4. Don’t put all your eggs in one basket

Just like with any other potential investment you must learn to spread risk. Don’t put all your eggs in one basket and invest in one coin thinking it is going to rise substantially. Find five ICO’s that you have done extensive research in and then narrow it down to the top three.

The Enterprise Ethereum Alliance connects Fortune 500 enterprises, startups, academics, and technology vendors with Ethereum subject matter experts.

 

One year ago, it would have been perfectly acceptable to invest in one cryptocoin such as Ethereum, Ripple, or even Bitcoin but now things have gotten a little bit different. With the creation of the Ethereum Enterprise Alliance, the blockchain is currently being accepted in billion-dollar market cap companies such as Microsoft and Intel. This increases the legitimacy of Ethereum’s future vision and success. The ICOs currently being launched on networks such as the Ethereum Network have gained some of that legitimacy as well.

 

5. Be cautious and do your own extensive research

Skepticism is a positive attribute to have in this new and exciting market. As mentioned earlier, there is always a lot of fear, uncertainty and doubt surrounding ICOs, especially online. Be careful of information you read on message boards and do your own research. Trolls, FUDers, and bagholders spread misinformation and outright lies about speculative investments. If an ICO is constantly being posted by a few posters, you should exercise increased caution.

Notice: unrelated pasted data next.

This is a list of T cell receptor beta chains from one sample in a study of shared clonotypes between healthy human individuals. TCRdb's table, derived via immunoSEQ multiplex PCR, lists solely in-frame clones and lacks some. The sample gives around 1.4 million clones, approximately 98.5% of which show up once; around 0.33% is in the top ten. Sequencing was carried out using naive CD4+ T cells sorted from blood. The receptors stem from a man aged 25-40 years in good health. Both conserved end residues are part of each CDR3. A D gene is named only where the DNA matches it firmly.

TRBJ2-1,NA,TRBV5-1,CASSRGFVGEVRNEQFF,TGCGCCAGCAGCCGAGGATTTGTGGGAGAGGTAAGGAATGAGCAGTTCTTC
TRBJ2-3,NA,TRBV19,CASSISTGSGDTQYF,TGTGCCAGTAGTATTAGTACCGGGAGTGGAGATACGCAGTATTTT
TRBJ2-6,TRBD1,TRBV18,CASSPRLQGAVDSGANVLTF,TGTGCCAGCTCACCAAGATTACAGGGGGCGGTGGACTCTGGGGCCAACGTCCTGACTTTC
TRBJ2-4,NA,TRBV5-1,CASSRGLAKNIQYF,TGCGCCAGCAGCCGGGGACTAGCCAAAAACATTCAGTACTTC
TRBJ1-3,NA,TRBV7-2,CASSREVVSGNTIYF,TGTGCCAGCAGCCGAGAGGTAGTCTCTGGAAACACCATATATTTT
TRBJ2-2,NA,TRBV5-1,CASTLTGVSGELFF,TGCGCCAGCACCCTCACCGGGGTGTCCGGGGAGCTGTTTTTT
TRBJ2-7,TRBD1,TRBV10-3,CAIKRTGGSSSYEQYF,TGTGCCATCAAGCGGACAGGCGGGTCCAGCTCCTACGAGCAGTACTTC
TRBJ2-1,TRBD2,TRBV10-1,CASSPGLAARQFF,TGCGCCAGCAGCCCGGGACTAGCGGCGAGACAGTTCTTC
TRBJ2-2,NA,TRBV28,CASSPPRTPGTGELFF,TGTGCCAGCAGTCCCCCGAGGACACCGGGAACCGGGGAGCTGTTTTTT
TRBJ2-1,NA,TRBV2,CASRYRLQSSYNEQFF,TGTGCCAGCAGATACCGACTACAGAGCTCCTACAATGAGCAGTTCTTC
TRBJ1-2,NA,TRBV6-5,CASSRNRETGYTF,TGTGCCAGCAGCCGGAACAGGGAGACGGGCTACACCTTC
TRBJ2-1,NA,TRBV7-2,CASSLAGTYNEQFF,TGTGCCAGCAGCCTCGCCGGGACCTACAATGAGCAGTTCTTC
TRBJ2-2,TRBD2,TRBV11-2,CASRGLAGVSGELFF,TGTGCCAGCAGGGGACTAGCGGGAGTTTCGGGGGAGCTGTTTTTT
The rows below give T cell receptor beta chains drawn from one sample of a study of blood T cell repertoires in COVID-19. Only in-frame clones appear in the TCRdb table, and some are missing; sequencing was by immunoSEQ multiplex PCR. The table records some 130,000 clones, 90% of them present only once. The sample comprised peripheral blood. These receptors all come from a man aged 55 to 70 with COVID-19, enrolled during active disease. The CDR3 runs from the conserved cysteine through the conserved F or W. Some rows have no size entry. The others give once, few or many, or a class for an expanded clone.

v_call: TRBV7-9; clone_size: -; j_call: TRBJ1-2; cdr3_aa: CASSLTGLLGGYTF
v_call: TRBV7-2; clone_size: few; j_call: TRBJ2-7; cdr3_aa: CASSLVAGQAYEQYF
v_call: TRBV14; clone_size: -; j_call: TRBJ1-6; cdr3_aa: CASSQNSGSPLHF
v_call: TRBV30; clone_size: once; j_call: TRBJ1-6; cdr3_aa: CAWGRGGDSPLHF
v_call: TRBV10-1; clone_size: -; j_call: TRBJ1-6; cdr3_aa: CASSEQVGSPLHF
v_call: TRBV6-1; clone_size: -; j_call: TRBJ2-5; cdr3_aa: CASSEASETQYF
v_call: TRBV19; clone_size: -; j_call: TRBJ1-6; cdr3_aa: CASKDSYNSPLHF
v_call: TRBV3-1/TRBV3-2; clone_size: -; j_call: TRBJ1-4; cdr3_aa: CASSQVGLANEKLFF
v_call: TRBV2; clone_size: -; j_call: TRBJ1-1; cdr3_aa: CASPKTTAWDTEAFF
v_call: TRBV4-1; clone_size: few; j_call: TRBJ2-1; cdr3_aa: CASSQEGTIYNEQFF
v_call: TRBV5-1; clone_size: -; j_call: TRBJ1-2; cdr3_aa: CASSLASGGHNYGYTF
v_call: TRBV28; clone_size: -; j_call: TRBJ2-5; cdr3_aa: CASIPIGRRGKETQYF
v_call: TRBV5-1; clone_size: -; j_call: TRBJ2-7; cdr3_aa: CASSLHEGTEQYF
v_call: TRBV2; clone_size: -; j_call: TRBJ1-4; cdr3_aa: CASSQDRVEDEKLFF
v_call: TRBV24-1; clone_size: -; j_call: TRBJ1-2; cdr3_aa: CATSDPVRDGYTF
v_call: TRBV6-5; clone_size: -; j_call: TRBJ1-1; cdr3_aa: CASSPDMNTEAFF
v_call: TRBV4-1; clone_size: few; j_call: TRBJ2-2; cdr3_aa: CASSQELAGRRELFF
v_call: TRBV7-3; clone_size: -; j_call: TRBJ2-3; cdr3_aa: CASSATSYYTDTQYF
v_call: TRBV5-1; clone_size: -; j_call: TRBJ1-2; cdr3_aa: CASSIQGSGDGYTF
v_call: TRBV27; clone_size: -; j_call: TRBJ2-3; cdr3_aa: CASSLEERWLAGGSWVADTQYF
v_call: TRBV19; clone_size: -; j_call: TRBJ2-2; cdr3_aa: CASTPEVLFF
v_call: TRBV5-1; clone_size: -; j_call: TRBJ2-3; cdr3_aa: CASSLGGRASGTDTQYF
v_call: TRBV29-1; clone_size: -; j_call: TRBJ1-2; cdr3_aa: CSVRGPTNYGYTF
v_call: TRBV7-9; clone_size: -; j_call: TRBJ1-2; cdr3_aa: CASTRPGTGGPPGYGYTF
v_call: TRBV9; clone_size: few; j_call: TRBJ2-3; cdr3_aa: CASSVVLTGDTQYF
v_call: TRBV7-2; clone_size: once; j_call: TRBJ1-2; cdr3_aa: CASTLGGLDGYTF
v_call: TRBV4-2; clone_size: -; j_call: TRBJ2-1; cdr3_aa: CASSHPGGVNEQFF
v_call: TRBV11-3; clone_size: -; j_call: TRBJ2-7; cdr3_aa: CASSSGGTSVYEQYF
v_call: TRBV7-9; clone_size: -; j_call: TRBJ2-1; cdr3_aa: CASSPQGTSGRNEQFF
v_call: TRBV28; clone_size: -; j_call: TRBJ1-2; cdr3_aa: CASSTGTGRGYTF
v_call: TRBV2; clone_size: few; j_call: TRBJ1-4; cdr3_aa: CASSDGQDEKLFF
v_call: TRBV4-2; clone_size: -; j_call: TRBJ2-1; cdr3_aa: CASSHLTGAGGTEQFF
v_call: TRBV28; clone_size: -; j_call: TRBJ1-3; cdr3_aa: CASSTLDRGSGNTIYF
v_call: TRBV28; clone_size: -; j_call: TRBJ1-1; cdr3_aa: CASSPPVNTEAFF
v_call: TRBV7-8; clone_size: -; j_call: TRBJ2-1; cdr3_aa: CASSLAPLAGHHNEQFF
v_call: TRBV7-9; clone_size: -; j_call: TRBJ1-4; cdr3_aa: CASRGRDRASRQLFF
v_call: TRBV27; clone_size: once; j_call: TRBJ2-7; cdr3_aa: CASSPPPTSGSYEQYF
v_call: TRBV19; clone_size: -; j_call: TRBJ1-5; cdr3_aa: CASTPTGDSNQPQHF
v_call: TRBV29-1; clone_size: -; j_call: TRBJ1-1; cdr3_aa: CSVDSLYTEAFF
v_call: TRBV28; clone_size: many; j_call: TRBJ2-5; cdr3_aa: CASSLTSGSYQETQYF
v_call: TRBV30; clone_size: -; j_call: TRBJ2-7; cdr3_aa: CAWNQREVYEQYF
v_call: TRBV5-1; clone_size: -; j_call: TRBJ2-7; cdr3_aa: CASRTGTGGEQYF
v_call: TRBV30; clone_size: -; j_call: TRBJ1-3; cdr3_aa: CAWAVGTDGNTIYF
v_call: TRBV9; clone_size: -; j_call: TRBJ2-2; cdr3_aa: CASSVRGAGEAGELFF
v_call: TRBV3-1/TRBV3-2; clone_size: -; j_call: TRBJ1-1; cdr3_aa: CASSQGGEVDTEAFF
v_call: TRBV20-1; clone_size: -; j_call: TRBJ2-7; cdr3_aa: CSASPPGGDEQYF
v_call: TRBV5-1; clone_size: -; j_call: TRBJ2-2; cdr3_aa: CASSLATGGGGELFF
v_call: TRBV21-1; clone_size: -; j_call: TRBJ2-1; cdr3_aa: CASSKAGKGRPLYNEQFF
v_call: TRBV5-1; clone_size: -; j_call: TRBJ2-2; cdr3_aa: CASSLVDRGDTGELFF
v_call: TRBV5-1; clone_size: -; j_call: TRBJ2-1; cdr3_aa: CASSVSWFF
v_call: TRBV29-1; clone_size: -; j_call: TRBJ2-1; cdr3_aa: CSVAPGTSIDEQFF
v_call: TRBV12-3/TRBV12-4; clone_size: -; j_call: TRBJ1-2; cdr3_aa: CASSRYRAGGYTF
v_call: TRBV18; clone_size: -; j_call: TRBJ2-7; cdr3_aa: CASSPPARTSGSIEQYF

False reports of Ethereum creator Vitalik Buterin’s death, caused Ether to lose $4 billion of its marketcap.

 

The Bottom Line

At the end of the day, there will be some ICOs that should be absolutely avoided. A conservative strategy is 99% of all ICO could be junk. Do your due diligence and learn how to sniff out the 1%. Investors who have bought coins at the ICO price have been rewarded generously by the companies in question In the next year there will be more and more ICO offerings coming out every month as this technology becomes more mainstream, so it will be become more difficult to filter out the riffraff and find the cryptocurrency firms with the most potential.